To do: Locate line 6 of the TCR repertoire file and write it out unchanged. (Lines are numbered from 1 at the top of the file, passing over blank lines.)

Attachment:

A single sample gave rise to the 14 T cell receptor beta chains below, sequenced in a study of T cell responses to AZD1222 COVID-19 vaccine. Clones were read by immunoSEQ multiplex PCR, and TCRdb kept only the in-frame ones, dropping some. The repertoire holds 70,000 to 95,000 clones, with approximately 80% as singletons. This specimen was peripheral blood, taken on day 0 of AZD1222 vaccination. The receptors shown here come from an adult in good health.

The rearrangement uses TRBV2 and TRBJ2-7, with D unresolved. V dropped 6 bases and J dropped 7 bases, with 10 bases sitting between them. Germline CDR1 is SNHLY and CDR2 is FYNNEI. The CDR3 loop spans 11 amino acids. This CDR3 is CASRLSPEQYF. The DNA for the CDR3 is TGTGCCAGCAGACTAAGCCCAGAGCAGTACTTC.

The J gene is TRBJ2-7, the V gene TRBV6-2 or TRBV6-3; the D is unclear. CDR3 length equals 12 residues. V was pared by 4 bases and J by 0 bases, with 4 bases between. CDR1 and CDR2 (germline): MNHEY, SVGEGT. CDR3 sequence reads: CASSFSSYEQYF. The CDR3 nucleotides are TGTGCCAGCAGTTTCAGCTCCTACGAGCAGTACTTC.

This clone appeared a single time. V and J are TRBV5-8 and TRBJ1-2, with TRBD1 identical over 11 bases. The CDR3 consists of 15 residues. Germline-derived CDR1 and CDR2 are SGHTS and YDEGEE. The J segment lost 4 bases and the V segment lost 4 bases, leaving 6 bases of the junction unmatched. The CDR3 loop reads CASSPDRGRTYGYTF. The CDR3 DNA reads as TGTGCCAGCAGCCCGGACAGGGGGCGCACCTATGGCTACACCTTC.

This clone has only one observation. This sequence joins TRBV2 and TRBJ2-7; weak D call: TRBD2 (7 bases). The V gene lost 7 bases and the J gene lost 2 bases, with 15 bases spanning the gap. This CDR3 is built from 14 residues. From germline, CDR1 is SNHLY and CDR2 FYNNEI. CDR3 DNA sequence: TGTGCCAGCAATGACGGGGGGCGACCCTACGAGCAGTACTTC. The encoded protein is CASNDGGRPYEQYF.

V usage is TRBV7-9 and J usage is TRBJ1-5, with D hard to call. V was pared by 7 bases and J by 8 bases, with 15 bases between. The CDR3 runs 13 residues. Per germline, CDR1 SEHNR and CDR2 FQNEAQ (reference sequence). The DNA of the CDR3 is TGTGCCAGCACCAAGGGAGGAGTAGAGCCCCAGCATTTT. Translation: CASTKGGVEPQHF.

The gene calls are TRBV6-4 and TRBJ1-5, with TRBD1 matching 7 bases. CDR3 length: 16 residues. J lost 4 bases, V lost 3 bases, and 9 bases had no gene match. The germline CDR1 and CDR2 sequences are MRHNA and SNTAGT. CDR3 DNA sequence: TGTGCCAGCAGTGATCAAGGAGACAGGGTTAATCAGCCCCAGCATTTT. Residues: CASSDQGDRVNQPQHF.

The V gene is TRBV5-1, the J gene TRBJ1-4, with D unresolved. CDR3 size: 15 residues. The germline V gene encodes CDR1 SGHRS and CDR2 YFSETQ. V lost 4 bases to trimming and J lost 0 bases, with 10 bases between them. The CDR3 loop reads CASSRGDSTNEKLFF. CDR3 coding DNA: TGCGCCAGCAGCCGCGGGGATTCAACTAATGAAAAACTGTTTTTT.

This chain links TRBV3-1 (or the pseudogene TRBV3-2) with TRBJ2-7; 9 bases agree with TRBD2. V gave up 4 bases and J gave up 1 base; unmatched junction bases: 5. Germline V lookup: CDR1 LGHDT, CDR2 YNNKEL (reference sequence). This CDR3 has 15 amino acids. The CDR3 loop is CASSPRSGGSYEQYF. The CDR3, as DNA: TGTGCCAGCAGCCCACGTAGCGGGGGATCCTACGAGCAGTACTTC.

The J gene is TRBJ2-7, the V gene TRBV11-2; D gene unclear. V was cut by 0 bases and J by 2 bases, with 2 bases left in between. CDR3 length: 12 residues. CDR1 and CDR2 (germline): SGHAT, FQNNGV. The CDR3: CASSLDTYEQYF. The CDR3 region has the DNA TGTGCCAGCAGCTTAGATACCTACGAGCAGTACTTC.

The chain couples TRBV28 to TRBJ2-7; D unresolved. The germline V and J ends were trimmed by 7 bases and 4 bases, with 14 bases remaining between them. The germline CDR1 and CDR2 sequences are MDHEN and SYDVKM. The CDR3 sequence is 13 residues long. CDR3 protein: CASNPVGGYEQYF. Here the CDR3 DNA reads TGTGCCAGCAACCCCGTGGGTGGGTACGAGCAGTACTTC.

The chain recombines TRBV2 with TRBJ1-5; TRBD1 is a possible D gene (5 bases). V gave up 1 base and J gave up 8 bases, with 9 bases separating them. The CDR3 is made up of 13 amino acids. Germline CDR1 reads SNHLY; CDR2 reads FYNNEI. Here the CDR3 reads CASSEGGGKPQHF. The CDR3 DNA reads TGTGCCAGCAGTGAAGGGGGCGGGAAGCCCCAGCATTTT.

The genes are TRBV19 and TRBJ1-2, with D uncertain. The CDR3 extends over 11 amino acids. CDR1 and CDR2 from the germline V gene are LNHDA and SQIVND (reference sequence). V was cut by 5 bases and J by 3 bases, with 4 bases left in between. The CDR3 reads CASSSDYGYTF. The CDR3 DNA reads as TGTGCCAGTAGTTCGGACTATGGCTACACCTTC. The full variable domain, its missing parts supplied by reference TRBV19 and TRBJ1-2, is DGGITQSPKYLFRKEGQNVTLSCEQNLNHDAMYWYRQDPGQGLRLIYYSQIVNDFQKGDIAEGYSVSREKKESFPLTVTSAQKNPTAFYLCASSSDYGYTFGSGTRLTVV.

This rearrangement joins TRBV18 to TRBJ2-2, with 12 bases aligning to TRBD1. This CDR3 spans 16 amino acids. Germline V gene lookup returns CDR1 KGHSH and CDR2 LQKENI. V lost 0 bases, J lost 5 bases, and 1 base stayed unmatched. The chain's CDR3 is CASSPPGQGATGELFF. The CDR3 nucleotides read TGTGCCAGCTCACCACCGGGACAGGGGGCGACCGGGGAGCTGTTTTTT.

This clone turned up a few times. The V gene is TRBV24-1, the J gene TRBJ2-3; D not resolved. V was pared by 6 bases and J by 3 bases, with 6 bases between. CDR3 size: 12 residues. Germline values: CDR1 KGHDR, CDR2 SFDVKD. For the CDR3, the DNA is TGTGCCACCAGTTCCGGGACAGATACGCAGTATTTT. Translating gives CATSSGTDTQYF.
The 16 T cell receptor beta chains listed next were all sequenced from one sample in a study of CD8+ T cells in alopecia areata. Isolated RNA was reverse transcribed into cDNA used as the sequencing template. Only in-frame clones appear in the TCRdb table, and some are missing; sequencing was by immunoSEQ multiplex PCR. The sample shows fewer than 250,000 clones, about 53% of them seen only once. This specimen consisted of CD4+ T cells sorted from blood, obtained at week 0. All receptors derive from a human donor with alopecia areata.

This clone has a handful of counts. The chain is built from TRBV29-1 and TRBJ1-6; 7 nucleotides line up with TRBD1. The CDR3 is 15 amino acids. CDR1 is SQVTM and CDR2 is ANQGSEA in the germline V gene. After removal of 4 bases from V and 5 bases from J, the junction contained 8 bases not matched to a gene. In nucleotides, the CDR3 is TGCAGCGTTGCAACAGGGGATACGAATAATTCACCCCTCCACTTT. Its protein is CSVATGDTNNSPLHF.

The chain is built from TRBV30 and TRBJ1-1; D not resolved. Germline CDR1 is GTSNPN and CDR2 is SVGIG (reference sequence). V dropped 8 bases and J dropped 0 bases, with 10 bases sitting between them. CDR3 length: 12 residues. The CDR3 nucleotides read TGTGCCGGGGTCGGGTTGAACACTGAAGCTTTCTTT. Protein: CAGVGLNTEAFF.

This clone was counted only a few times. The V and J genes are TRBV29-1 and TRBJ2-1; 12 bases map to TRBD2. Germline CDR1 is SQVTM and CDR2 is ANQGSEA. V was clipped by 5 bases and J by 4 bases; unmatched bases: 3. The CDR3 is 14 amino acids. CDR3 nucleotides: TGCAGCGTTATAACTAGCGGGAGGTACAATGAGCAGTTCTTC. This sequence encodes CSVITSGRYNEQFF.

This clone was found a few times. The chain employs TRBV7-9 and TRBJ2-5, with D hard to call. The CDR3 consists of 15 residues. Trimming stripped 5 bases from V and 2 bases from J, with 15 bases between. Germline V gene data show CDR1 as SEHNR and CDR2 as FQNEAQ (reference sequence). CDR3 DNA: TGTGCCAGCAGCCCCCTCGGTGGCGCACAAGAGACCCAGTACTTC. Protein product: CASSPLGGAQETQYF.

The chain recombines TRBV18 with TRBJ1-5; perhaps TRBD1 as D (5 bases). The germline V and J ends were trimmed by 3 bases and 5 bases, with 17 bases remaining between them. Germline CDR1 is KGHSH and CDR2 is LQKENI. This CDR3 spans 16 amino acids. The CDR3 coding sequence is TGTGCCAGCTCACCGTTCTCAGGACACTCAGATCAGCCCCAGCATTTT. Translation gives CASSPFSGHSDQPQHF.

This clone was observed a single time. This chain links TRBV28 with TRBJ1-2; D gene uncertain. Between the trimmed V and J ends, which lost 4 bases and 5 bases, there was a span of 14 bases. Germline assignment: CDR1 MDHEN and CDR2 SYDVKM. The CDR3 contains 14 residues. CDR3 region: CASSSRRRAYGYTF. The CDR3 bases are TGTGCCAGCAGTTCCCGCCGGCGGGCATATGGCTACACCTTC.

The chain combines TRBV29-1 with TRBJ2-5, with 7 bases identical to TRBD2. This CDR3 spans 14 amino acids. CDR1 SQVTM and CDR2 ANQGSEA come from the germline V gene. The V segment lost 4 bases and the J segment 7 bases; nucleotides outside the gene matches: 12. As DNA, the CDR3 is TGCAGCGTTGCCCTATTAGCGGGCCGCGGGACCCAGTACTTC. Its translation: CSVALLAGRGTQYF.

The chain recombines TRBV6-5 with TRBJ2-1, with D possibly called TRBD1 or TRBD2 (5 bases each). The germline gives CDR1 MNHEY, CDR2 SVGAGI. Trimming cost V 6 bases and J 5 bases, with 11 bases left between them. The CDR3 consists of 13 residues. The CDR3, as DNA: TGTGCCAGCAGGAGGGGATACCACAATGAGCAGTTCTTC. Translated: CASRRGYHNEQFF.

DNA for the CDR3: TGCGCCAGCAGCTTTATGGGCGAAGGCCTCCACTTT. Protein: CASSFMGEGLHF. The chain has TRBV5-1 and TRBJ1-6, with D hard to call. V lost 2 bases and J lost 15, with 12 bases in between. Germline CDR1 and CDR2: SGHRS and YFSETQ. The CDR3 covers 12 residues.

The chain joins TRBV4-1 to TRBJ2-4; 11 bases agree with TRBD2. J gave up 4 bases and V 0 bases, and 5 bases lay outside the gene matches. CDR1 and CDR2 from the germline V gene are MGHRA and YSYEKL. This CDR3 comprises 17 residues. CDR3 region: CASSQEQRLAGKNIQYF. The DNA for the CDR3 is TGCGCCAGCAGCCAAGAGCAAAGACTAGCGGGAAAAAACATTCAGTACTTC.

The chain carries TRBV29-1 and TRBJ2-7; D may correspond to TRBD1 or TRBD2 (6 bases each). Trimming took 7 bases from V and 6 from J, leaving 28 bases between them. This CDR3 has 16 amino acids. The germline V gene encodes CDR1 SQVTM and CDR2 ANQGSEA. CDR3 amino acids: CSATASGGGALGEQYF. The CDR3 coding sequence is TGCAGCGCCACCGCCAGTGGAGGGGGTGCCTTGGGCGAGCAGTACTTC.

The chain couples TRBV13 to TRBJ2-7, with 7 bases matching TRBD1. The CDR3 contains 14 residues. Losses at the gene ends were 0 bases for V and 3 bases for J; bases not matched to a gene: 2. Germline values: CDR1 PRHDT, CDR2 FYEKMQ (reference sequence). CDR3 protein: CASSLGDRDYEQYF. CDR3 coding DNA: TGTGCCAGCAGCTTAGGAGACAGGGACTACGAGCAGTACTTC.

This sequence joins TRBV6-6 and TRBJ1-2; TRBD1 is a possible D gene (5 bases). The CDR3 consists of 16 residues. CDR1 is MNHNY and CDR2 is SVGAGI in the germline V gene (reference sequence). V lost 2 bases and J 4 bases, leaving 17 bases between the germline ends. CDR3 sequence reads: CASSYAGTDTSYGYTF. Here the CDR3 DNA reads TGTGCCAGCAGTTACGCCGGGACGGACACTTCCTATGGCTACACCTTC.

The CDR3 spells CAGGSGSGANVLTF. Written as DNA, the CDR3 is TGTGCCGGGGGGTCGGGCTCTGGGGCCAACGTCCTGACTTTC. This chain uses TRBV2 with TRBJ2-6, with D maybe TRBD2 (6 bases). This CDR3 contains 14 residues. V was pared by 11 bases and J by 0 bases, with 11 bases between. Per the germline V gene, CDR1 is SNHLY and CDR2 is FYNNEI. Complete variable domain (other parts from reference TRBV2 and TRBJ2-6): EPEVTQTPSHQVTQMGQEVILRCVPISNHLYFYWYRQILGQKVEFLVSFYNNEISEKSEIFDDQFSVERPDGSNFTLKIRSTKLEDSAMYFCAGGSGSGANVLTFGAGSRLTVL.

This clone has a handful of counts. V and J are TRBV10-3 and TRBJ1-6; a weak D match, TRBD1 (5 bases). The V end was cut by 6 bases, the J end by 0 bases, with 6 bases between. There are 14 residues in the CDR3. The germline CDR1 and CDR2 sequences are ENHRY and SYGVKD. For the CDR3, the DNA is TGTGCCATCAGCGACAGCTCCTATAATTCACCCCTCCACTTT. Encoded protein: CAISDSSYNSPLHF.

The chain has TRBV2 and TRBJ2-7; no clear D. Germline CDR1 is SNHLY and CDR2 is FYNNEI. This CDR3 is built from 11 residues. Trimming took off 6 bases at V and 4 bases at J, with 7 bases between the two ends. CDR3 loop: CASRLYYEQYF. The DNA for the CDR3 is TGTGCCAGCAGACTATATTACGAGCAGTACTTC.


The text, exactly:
V usage is TRBV7-9 and J usage is TRBJ1-5, with D hard to call. V was pared by 7 bases and J by 8 bases, with 15 bases between. The CDR3 runs 13 residues. Per germline, CDR1 SEHNR and CDR2 FQNEAQ (reference sequence). The DNA of the CDR3 is TGTGCCAGCACCAAGGGAGGAGTAGAGCCCCAGCATTTT. Translation: CASTKGGVEPQHF.